The Tel Aviv District Court’s decision on Tuesday to sentence former prime minister Ehud Olmert to six years in prison Tuesday elicited a range of reactions from the country’s leaders who, while saddened by the verdict against the former prime minister, viewed it as a victory for Israeli democracy.
President Shimon Peres, who is in Norway for a state visit, said it was a “sad day” for him personally, though he had no personal involvement in the ex-premier’s trial.
“It was a legal process as is customary in democratic states. I had no role in it, and it was free from personal influences,” he said.
Finance Minister Yair Lapid, considered a friend of Olmert, expressed similar sentiments.
“The day on which a former prime minister is sentenced to prison is a sad day for Israeli democracy, and a sad day for me on a personal level,” Lapid said. “But at the same time, it is an important day on which the judiciary demonstrated that nobody is above the law.”
In a post on his official Facebook page, Labor Party chairman Isaac Herzog said the sentence “proves that Israel has an independent judiciary with the same law for the prime minister and the lowliest of citizens.”
While it was a “sad day” for those who knew Olmert personally, Herzog said, Israel’s law enforcement authorities had proven that “they know how to rid the system of unacceptable events that gnaw at the delicate trust of the public in its elected representatives.”
Public Security Minister Yitzhak Aharonovitch said it was “a sad and difficult day for Israel and for the man himself.”
He added, however, that fighting corruption in the country’s civil service was “of utmost importance,” and that he would authorize the police to fight it “on every level.”
Meretz chairwoman MK Zahava Gal-on said a “new chapter” had opened on Tuesday in the fight against corruption in Israel.
“Olmert’s sentence opens a new chapter… clearing out corruption from the political leadership in Israel,” said Gal-on, praising the court’s decision.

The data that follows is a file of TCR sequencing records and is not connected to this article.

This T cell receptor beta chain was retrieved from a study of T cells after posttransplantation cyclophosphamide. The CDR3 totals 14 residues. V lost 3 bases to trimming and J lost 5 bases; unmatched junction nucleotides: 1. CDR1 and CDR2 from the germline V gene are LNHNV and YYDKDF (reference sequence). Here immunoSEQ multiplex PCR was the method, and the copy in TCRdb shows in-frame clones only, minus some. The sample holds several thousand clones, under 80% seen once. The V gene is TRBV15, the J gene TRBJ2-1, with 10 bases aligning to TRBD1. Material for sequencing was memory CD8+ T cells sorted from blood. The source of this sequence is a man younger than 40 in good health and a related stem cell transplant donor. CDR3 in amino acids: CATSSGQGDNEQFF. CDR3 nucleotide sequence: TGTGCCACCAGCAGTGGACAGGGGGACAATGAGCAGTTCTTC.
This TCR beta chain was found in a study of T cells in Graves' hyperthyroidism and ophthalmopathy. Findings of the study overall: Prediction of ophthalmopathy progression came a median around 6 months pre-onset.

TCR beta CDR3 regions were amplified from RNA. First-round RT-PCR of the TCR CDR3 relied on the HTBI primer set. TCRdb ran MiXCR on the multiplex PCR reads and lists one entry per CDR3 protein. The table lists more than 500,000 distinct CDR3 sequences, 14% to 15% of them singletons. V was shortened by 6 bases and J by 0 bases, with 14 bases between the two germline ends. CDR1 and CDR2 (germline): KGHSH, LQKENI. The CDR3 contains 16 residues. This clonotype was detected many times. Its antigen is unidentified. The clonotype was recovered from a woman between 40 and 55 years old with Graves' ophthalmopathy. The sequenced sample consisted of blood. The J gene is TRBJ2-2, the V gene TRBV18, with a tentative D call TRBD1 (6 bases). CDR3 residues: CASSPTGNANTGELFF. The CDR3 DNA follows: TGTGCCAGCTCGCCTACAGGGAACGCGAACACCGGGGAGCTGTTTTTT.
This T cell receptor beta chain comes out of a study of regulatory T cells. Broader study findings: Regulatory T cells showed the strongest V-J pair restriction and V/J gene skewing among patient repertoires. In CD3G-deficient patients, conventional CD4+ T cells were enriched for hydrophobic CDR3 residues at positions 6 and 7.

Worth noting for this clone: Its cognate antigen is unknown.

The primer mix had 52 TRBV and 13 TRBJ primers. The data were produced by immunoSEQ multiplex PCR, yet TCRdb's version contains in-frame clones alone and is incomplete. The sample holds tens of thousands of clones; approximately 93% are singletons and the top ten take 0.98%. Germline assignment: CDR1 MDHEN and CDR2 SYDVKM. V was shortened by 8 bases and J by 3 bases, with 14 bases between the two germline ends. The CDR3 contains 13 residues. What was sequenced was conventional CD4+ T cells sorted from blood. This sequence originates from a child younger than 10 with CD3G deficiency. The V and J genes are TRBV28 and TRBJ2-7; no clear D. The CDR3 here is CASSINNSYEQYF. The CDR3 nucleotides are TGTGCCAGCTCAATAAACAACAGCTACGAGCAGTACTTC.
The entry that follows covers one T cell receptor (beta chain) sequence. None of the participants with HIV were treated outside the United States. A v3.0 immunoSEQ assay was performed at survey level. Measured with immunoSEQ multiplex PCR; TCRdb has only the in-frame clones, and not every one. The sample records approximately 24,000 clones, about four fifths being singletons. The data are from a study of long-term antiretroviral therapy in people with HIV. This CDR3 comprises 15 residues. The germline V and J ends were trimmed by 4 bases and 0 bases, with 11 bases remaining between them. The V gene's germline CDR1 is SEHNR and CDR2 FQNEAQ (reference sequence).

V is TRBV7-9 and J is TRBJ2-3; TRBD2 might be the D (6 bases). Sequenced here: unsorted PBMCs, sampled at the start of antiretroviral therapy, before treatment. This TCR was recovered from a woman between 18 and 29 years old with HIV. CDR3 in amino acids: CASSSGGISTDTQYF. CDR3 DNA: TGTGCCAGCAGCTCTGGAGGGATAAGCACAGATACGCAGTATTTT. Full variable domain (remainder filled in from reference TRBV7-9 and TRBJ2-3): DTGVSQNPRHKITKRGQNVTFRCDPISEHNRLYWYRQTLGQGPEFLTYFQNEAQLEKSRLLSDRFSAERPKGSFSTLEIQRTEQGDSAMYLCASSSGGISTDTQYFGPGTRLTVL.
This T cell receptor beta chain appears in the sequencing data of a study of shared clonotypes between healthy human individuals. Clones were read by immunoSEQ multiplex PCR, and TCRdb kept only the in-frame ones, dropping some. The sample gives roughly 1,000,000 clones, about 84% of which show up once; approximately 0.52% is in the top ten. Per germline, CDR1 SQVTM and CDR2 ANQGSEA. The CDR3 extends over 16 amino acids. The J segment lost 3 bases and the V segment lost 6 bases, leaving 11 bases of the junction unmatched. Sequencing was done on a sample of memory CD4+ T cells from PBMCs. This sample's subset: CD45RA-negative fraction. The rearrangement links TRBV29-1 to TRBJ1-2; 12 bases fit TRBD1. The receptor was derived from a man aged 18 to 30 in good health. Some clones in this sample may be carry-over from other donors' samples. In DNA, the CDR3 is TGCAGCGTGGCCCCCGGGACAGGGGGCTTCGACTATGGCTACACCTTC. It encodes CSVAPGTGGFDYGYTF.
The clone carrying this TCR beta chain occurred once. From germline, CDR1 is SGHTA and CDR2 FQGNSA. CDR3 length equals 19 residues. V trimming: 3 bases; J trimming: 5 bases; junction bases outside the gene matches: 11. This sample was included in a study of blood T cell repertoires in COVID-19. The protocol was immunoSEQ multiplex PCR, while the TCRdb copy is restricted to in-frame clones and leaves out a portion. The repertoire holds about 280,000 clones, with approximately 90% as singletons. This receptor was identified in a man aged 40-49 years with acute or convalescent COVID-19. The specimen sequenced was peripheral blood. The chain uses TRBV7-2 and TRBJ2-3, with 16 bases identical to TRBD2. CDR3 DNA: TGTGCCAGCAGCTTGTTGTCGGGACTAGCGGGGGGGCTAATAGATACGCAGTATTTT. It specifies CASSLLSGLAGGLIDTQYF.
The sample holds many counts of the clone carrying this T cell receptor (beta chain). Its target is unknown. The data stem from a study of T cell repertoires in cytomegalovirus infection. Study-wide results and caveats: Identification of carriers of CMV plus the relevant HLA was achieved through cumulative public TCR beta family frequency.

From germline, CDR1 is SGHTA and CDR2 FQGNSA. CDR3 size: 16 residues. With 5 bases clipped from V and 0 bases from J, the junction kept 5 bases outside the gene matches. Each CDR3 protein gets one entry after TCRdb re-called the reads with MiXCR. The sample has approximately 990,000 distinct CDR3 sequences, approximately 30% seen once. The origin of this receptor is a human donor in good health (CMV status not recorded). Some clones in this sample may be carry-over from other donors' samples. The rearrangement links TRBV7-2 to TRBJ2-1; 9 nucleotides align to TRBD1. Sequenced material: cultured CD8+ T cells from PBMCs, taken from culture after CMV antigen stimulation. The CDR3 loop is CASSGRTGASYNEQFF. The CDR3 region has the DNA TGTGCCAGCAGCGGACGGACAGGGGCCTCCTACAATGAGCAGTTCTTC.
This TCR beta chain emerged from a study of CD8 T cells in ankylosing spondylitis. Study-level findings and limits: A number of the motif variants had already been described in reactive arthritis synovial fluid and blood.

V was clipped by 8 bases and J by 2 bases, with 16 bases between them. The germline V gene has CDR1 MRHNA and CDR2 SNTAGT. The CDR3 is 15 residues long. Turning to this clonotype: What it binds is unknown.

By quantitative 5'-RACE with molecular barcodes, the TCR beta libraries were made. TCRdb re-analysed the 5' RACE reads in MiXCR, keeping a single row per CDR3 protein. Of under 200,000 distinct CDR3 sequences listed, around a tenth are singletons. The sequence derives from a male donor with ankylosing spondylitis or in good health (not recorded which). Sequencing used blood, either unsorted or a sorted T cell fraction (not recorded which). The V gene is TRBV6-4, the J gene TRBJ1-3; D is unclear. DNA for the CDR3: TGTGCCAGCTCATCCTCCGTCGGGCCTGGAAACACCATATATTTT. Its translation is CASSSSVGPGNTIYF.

“Not only did the former prime minister fail to express regret the whole way through, he also outdid himself, using every possible manipulation to avoid recognizing the depths of his depravity,” she added.
Former Labor Party chairwoman Shelly Yachimovich said Judge David Rozen, who presided over the case, had delivered a “just” sentence – despite protests by Olmert and his backers, who vowed to appeal it.
“This is an important and deterring lesson for corrupt civil servants, as well as a significant message to the public at large, which today knows that the systems enforcing the rule of law in Israel are good, professional and don’t bow down to high-profile defendants. This goes a long way to restore the public’s trust in the law,” Yachimovich said. “Justice has been served.”
Lambasting the behavior of “Olmert and his emissaries,” who “for years persecuted, badmouthed and threatened any officeholder who dared to do his job,” Yachimovich praised the prosecution for its “professional, mental and moral fortitude” during the trial.
“It is lamentable that such a corrupt man controlled the government of the country, as well as our lives, but we can be proud of the fact that we are a clean democracy in which everyone is equal before the law.”
Yachimovich’s fellow Labor MK, Nachman Shai, echoed her statement, saying it was “a sad day, but also a proud one.”
He said that from here on in, the Holyland affair would serve as a “red flag” warning other public servants against corruption.
Meanwhile, Olmert adviser Amir Dan said the sentence was “unjust” and disproportionate.
“Unfortunately, as expected, the court gave Olmert an unjust sentence that deviates by an extreme margin from any sentence ever given for similar crimes and in similar circumstances,” Dan said.
He also insisted that his client was innocent.
“The court, completely erroneously, convicted a man who never took a bribe and made great contributions to the State of Israel,” Dan said.